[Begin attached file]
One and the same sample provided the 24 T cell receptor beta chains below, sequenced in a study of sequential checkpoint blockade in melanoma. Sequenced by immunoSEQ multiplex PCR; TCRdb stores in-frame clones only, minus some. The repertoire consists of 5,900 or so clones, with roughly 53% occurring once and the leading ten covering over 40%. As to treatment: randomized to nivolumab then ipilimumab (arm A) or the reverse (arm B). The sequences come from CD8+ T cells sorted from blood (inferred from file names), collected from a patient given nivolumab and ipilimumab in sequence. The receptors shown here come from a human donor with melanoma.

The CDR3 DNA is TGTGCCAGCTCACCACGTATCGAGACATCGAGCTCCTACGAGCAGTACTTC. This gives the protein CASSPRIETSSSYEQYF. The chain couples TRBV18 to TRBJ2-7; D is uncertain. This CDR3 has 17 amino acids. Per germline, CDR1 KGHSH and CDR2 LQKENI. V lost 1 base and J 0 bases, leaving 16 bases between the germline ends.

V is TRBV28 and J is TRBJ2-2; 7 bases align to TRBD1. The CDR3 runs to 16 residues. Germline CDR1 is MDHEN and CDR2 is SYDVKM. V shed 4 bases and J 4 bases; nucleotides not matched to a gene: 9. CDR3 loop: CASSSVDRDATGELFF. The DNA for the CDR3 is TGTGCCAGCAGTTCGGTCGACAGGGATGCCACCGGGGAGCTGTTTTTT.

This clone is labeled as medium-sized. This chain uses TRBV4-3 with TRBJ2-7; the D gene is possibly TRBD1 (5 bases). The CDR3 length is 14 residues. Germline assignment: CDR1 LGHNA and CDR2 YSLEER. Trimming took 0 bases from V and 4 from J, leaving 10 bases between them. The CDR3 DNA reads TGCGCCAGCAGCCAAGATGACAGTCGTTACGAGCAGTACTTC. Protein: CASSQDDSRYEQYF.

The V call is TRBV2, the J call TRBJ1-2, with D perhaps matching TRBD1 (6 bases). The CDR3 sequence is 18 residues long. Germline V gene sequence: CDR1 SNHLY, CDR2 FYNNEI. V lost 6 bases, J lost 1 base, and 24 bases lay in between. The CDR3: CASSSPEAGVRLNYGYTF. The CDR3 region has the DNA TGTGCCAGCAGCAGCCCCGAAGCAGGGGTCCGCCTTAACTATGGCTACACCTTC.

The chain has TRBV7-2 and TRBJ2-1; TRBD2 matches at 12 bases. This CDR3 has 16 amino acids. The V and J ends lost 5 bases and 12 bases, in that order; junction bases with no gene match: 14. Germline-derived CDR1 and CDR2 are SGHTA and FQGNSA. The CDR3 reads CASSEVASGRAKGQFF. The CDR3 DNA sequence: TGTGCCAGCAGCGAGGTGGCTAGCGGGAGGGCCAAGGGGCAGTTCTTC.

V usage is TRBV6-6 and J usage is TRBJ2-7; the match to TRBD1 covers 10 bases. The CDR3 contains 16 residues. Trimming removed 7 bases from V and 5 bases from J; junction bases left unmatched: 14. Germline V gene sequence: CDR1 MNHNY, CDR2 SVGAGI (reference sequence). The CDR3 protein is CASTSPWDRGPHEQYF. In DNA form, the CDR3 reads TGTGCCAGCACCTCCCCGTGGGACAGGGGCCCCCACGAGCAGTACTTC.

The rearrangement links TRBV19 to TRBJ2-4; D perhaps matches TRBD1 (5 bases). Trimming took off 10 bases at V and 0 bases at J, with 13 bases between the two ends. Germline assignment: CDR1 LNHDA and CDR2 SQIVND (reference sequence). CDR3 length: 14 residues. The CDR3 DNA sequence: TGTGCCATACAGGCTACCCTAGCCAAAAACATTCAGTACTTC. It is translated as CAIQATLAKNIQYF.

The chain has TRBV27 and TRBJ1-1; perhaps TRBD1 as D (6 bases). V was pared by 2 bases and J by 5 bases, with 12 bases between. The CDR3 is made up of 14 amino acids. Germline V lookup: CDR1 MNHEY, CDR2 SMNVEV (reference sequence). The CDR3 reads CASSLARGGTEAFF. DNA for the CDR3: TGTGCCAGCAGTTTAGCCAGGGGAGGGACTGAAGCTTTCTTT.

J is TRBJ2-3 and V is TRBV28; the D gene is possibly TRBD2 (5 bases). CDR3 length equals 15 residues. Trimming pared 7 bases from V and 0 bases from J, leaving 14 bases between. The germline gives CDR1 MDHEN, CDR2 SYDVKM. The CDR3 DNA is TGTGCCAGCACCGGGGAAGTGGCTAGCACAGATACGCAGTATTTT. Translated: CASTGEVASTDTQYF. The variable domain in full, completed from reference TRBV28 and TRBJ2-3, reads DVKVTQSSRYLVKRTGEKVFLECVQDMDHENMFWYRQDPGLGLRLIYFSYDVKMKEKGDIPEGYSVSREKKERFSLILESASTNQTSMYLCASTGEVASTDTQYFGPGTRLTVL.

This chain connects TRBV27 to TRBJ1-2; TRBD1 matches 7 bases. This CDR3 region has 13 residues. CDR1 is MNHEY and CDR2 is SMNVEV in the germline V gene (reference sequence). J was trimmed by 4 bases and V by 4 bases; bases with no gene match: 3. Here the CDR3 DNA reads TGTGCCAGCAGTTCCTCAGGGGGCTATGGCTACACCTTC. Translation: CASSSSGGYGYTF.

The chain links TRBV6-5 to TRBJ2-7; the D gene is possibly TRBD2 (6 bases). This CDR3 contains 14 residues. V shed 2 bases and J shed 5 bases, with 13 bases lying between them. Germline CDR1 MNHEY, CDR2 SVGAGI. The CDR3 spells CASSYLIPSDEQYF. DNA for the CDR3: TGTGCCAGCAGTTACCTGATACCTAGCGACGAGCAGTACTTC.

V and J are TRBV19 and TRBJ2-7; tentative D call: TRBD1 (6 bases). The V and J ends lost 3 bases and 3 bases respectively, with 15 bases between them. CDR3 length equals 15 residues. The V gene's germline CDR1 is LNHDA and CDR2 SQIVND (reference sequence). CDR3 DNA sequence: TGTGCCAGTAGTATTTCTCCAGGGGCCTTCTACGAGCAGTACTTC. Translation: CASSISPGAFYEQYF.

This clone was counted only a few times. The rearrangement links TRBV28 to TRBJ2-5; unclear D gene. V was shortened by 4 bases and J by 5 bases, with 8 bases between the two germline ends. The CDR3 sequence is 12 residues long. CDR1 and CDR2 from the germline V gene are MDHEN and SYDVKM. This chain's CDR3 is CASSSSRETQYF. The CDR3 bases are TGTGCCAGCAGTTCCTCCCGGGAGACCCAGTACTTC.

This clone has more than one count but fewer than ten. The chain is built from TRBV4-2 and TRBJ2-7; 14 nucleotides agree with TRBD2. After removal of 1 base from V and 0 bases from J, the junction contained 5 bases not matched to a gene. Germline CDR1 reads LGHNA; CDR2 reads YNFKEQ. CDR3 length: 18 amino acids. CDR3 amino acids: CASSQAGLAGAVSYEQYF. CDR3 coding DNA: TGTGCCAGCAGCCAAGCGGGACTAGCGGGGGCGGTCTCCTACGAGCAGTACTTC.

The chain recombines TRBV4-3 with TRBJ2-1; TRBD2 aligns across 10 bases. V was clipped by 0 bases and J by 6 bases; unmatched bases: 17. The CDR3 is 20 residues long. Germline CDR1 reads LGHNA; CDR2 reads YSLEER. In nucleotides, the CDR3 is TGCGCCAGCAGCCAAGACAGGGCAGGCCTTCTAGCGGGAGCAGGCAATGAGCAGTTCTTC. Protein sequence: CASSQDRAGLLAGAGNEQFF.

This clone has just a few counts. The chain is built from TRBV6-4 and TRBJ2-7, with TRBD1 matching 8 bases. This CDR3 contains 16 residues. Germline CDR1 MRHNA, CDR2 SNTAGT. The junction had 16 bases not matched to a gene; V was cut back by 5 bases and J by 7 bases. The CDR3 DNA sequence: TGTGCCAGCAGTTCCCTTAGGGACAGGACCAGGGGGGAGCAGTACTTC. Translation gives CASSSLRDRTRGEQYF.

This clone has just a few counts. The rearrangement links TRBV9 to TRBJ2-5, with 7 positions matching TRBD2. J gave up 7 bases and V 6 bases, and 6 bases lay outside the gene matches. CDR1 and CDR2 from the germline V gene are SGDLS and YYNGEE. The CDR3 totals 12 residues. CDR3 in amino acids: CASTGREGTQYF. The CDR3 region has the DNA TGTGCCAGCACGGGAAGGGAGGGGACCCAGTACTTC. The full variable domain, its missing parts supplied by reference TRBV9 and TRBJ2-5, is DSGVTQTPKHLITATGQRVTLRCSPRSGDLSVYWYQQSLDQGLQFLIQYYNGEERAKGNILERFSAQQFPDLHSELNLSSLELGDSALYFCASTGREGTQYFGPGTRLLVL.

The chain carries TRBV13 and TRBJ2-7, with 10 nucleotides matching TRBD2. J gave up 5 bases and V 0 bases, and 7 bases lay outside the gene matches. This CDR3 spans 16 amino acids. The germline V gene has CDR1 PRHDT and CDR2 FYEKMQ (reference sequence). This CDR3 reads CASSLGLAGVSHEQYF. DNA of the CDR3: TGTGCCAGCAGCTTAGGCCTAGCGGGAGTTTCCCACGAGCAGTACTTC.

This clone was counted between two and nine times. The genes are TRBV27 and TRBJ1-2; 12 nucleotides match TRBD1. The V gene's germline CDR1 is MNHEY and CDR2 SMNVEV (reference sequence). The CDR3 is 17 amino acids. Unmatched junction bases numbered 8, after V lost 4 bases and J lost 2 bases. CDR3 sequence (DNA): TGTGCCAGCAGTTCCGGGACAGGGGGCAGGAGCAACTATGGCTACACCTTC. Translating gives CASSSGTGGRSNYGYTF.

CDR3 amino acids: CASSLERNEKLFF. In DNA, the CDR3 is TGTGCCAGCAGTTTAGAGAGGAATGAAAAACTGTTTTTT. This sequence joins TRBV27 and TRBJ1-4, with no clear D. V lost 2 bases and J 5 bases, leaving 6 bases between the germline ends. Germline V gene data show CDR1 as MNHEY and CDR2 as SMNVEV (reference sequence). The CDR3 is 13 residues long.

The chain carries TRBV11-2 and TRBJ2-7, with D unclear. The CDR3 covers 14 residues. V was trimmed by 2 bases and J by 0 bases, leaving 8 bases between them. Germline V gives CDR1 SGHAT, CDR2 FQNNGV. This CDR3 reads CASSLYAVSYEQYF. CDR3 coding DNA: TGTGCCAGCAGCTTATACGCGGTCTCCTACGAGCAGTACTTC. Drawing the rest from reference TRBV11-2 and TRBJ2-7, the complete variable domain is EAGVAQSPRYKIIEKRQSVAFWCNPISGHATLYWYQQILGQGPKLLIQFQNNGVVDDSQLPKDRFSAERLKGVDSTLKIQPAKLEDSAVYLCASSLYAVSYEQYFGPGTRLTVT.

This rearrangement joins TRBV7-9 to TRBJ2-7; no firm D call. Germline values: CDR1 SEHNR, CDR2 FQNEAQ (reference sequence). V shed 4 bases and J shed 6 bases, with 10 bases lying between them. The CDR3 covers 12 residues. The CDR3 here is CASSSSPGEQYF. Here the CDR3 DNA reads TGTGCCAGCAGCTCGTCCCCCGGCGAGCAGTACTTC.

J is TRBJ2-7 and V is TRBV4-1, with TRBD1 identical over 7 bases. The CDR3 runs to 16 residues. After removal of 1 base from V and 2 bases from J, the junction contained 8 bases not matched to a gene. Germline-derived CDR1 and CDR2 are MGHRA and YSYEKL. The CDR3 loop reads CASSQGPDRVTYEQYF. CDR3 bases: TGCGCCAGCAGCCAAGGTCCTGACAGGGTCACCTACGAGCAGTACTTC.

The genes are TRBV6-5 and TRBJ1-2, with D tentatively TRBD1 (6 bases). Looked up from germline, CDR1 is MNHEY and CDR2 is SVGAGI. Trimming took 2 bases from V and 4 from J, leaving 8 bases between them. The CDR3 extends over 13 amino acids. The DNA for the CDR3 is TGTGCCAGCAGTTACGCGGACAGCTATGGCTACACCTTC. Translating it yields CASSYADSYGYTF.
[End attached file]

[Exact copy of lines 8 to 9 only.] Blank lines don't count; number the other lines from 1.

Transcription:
The rearrangement links TRBV19 to TRBJ2-4; D perhaps matches TRBD1 (5 bases). Trimming took off 10 bases at V and 0 bases at J, with 13 bases between the two ends. Germline assignment: CDR1 LNHDA and CDR2 SQIVND (reference sequence). CDR3 length: 14 residues. The CDR3 DNA sequence: TGTGCCATACAGGCTACCCTAGCCAAAAACATTCAGTACTTC. It is translated as CAIQATLAKNIQYF.

The chain has TRBV27 and TRBJ1-1; perhaps TRBD1 as D (6 bases). V was pared by 2 bases and J by 5 bases, with 12 bases between. The CDR3 is made up of 14 amino acids. Germline V lookup: CDR1 MNHEY, CDR2 SMNVEV (reference sequence). The CDR3 reads CASSLARGGTEAFF. DNA for the CDR3: TGTGCCAGCAGTTTAGCCAGGGGAGGGACTGAAGCTTTCTTT.